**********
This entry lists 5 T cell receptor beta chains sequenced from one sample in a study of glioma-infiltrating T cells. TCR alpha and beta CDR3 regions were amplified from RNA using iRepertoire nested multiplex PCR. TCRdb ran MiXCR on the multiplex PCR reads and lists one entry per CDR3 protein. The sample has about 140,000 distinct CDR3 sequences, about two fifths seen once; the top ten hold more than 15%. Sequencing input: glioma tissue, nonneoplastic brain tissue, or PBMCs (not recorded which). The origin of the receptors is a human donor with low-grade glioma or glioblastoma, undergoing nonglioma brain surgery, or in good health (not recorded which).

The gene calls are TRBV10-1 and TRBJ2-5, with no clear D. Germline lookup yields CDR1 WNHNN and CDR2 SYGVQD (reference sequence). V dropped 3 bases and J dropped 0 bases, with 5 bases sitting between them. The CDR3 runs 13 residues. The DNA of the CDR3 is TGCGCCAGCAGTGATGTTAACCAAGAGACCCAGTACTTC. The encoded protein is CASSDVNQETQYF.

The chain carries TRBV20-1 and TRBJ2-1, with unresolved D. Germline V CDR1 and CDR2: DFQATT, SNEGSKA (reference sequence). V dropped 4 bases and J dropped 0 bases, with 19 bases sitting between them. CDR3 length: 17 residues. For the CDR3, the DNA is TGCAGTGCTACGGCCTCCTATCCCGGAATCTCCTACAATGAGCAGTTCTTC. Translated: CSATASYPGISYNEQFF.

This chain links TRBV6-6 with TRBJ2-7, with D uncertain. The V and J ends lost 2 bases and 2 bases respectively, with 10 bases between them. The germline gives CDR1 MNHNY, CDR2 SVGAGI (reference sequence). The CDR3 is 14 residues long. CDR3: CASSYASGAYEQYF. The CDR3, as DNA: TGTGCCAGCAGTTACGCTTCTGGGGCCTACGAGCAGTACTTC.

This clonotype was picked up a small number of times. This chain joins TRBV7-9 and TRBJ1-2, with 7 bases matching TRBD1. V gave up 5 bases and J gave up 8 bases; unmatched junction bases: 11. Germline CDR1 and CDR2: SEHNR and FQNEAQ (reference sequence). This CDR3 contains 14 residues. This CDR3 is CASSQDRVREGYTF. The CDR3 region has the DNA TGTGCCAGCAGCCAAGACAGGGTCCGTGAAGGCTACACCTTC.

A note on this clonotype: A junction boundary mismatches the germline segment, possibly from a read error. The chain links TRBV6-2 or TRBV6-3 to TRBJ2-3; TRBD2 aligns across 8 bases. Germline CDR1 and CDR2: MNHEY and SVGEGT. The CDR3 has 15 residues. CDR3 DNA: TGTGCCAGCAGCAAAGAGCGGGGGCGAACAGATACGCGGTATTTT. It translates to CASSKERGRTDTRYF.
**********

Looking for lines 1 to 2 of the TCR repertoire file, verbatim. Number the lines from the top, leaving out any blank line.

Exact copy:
This entry lists 5 T cell receptor beta chains sequenced from one sample in a study of glioma-infiltrating T cells. TCR alpha and beta CDR3 regions were amplified from RNA using iRepertoire nested multiplex PCR. TCRdb ran MiXCR on the multiplex PCR reads and lists one entry per CDR3 protein. The sample has about 140,000 distinct CDR3 sequences, about two fifths seen once; the top ten hold more than 15%. Sequencing input: glioma tissue, nonneoplastic brain tissue, or PBMCs (not recorded which). The origin of the receptors is a human donor with low-grade glioma or glioblastoma, undergoing nonglioma brain surgery, or in good health (not recorded which).

The gene calls are TRBV10-1 and TRBJ2-5, with no clear D. Germline lookup yields CDR1 WNHNN and CDR2 SYGVQD (reference sequence). V dropped 3 bases and J dropped 0 bases, with 5 bases sitting between them. The CDR3 runs 13 residues. The DNA of the CDR3 is TGCGCCAGCAGTGATGTTAACCAAGAGACCCAGTACTTC. The encoded protein is CASSDVNQETQYF.